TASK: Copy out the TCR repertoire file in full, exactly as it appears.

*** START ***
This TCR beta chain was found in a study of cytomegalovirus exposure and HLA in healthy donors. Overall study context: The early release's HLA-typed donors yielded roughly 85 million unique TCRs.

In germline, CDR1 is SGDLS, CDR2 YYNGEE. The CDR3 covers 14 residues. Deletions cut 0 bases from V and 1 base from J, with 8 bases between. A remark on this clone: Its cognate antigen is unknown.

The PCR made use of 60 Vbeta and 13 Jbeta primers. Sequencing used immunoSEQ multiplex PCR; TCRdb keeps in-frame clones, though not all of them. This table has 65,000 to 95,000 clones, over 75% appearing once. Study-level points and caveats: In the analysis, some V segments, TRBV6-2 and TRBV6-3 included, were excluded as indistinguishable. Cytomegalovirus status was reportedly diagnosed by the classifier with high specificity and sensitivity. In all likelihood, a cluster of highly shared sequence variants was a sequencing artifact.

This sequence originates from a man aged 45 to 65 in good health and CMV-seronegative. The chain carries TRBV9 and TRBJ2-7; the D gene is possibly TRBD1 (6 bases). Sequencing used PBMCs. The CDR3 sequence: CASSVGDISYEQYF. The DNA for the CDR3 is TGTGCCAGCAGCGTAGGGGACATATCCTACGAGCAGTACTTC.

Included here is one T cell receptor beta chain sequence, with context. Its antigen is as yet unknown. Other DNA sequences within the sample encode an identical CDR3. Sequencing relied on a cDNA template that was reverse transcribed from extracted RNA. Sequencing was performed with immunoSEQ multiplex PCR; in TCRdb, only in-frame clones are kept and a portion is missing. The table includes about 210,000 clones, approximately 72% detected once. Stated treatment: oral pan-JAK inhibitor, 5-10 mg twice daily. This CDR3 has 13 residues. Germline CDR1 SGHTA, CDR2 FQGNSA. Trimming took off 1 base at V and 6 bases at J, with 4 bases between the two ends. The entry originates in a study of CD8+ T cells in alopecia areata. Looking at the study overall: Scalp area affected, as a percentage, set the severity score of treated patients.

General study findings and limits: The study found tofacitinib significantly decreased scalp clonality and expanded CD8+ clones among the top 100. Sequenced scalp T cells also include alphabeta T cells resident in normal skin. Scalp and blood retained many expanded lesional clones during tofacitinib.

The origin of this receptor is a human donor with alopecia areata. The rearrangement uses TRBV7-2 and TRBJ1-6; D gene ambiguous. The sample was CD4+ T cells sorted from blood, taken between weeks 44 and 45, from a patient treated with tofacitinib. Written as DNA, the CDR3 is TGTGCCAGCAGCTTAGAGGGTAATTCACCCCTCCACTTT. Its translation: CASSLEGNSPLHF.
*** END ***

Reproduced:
This TCR beta chain was found in a study of cytomegalovirus exposure and HLA in healthy donors. Overall study context: The early release's HLA-typed donors yielded roughly 85 million unique TCRs.

In germline, CDR1 is SGDLS, CDR2 YYNGEE. The CDR3 covers 14 residues. Deletions cut 0 bases from V and 1 base from J, with 8 bases between. A remark on this clone: Its cognate antigen is unknown.

The PCR made use of 60 Vbeta and 13 Jbeta primers. Sequencing used immunoSEQ multiplex PCR; TCRdb keeps in-frame clones, though not all of them. This table has 65,000 to 95,000 clones, over 75% appearing once. Study-level points and caveats: In the analysis, some V segments, TRBV6-2 and TRBV6-3 included, were excluded as indistinguishable. Cytomegalovirus status was reportedly diagnosed by the classifier with high specificity and sensitivity. In all likelihood, a cluster of highly shared sequence variants was a sequencing artifact.

This sequence originates from a man aged 45 to 65 in good health and CMV-seronegative. The chain carries TRBV9 and TRBJ2-7; the D gene is possibly TRBD1 (6 bases). Sequencing used PBMCs. The CDR3 sequence: CASSVGDISYEQYF. The DNA for the CDR3 is TGTGCCAGCAGCGTAGGGGACATATCCTACGAGCAGTACTTC.

Included here is one T cell receptor beta chain sequence, with context. Its antigen is as yet unknown. Other DNA sequences within the sample encode an identical CDR3. Sequencing relied on a cDNA template that was reverse transcribed from extracted RNA. Sequencing was performed with immunoSEQ multiplex PCR; in TCRdb, only in-frame clones are kept and a portion is missing. The table includes about 210,000 clones, approximately 72% detected once. Stated treatment: oral pan-JAK inhibitor, 5-10 mg twice daily. This CDR3 has 13 residues. Germline CDR1 SGHTA, CDR2 FQGNSA. Trimming took off 1 base at V and 6 bases at J, with 4 bases between the two ends. The entry originates in a study of CD8+ T cells in alopecia areata. Looking at the study overall: Scalp area affected, as a percentage, set the severity score of treated patients.

General study findings and limits: The study found tofacitinib significantly decreased scalp clonality and expanded CD8+ clones among the top 100. Sequenced scalp T cells also include alphabeta T cells resident in normal skin. Scalp and blood retained many expanded lesional clones during tofacitinib.

The origin of this receptor is a human donor with alopecia areata. The rearrangement uses TRBV7-2 and TRBJ1-6; D gene ambiguous. The sample was CD4+ T cells sorted from blood, taken between weeks 44 and 45, from a patient treated with tofacitinib. Written as DNA, the CDR3 is TGTGCCAGCAGCTTAGAGGGTAATTCACCCCTCCACTTT. Its translation: CASSLEGNSPLHF.